The fingerprint scanner is one of the most common implementations on today’s smartphones, and it is becoming even more popular, exploit writing course specialists mentioned. Users consider this to be the preferred method of users, as this avoids the need to remember a password or unlock pattern; however, many consider that there is still something to investigate about this technology.
In the hidden settings of the popular Xiaomi Mi 9T, it is possible to find a function to visualize the data captured by the scanner microcamera; the researcher attached a video to prove his claims. The story was shared by the Gizchina website.
Although the exploit writing course experts who have analyzed the video posted by this user mention that the resolution of the image is very poor, the finding is completely legitimate. Moreover, researcher Mishaal Rahman believes this is a serious oversight of the Chinese manufacturer, as a threat actor could abuse this feature for malicious purposes. In addition, the expert believes that the failure resides in the firmware, ruling out the possibility that the weakness is in the hardware.
Xiaomi has not commented on this publication, so it is not known if the company will release any updates to fix this problem; the Chinese company has been launching smartphones with biometric scanners for at least three years, although no similar flaws have been reported in other models. It should be remembered that the Chinese company specializes in the development of mid-range and low-end devices with remarkable performance compared to smartphones created by other companies, so its popularity has increased in multiple parts of the world.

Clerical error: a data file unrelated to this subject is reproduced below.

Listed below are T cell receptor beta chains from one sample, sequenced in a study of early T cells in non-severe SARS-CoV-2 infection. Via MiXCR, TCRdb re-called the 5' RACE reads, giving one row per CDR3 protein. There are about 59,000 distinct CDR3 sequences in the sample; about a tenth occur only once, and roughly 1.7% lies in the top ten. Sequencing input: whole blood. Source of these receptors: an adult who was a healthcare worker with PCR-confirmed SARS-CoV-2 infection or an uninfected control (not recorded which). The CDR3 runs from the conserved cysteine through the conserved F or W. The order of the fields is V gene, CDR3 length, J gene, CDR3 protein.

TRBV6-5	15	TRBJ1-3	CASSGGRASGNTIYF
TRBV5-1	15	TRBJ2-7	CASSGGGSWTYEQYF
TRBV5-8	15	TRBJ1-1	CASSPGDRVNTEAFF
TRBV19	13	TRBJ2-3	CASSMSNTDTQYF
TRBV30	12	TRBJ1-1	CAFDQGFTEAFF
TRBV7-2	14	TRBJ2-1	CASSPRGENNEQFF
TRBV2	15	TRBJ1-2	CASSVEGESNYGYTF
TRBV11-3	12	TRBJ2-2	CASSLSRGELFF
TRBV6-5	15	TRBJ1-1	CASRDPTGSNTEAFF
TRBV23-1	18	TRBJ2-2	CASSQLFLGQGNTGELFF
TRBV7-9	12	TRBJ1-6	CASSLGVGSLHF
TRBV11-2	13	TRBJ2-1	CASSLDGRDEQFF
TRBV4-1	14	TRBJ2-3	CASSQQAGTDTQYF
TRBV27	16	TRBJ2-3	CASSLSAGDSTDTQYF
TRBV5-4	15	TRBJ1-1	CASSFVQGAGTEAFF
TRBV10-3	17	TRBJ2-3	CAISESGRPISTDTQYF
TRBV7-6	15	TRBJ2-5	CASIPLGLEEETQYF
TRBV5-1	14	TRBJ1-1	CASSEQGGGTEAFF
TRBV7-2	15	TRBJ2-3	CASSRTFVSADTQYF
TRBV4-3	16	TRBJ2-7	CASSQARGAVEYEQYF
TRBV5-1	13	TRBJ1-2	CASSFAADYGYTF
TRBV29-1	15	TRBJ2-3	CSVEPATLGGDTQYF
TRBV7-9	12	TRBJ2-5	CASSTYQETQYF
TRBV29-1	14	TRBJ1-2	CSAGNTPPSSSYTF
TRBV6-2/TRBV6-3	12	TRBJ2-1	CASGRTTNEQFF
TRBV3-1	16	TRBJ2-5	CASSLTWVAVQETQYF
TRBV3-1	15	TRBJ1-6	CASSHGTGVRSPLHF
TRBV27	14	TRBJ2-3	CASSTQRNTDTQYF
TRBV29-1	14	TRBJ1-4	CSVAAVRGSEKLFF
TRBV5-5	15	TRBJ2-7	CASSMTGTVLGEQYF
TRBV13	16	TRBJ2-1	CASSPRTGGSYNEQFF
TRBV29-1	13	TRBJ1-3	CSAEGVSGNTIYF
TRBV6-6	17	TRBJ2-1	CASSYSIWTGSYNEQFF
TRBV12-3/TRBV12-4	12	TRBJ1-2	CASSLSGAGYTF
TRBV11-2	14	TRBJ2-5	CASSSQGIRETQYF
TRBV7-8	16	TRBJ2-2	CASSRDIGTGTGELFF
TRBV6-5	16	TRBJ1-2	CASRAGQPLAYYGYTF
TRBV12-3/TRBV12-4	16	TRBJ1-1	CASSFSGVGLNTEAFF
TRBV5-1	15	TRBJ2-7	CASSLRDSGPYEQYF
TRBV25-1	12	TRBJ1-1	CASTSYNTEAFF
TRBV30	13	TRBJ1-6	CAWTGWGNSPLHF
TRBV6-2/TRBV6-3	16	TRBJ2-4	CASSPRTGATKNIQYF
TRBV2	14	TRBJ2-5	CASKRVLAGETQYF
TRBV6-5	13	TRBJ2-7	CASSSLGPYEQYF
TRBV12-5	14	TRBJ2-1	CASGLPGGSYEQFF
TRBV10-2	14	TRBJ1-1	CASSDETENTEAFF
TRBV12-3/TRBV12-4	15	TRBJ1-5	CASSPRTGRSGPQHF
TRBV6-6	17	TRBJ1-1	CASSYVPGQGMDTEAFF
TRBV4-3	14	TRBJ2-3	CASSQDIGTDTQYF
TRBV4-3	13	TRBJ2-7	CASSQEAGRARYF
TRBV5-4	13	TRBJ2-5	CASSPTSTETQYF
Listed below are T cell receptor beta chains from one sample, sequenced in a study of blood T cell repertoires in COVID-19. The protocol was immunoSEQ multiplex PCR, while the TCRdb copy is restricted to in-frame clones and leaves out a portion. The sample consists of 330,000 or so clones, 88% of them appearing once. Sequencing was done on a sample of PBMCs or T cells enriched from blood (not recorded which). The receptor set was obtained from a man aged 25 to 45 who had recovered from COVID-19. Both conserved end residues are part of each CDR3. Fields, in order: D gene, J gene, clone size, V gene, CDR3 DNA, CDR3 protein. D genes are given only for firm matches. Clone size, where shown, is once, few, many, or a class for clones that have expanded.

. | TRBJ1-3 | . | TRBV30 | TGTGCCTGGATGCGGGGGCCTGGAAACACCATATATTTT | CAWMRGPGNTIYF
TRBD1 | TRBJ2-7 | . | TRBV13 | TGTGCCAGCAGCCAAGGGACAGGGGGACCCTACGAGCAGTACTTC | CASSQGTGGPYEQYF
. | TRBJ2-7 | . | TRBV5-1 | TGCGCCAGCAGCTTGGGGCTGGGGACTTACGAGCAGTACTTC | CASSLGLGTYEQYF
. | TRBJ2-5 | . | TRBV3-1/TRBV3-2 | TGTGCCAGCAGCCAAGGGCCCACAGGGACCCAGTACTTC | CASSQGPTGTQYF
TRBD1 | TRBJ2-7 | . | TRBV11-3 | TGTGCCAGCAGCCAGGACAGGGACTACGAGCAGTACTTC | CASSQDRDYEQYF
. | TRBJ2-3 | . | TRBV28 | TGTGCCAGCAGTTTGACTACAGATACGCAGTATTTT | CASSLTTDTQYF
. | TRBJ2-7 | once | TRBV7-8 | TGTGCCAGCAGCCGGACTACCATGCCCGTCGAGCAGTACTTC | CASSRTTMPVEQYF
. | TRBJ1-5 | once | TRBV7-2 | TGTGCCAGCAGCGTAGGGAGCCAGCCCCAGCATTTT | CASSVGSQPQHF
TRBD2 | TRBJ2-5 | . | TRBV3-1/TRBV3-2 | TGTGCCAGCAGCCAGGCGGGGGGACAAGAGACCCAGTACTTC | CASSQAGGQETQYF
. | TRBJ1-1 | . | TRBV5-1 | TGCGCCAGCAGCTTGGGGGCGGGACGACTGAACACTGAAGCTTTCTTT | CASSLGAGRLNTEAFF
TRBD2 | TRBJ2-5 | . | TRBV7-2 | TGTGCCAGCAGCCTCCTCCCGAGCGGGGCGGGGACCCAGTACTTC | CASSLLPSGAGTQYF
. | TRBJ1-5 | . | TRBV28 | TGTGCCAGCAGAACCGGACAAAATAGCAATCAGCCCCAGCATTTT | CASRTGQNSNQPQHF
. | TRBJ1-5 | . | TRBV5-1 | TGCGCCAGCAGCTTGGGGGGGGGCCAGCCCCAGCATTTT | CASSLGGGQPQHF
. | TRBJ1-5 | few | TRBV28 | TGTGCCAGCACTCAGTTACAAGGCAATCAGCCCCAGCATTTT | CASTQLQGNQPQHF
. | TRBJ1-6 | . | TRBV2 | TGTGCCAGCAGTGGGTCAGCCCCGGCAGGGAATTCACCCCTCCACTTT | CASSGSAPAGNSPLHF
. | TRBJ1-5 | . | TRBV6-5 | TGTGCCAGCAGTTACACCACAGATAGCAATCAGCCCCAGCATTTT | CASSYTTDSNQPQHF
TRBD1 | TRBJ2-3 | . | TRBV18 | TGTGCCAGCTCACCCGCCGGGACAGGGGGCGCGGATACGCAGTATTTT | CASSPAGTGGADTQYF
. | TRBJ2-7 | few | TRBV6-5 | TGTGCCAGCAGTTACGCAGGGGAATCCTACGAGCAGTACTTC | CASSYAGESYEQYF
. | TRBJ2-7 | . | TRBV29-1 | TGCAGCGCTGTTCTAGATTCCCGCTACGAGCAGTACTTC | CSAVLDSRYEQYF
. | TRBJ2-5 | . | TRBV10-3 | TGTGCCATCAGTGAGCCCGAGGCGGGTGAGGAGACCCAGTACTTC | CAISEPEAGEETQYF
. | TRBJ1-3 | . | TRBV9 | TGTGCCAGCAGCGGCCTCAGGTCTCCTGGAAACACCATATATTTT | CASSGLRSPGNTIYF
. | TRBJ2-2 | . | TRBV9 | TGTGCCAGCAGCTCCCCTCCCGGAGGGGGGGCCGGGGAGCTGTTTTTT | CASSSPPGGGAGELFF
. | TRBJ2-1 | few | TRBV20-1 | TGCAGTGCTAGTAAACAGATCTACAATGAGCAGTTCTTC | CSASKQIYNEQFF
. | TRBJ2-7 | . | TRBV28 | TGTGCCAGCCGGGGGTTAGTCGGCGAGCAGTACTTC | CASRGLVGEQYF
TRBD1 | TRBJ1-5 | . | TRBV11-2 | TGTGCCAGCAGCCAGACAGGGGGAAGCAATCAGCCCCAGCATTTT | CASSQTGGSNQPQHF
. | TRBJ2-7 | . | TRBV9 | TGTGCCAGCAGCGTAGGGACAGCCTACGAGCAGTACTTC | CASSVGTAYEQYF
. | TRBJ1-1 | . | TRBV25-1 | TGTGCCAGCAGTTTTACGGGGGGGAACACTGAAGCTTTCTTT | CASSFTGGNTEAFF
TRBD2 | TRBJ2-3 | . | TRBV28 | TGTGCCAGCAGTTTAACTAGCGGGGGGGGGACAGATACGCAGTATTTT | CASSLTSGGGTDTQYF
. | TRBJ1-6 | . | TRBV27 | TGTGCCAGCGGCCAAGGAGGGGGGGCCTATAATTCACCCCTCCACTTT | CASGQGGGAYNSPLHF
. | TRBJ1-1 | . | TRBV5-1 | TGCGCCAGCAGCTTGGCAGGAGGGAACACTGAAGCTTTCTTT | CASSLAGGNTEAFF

As a Chinese company, the cybersecurity community in the West watches with particular attention the flaws detected in Xiaomi products, as many Asian companies face prohibitions similar to those implemented against Huawei, ZTE, among others, as mentioned by experts of the exploit writing course.
He is a well-known expert in mobile security and malware analysis. He studied Computer Science at NYU and started working as a cyber security analyst in 2003. He is actively working as an anti-malware expert. He also worked for security companies like Kaspersky Lab. His everyday job includes researching about new malware and cyber security incidents. Also he has deep level of knowledge in mobile security and mobile vulnerabilities.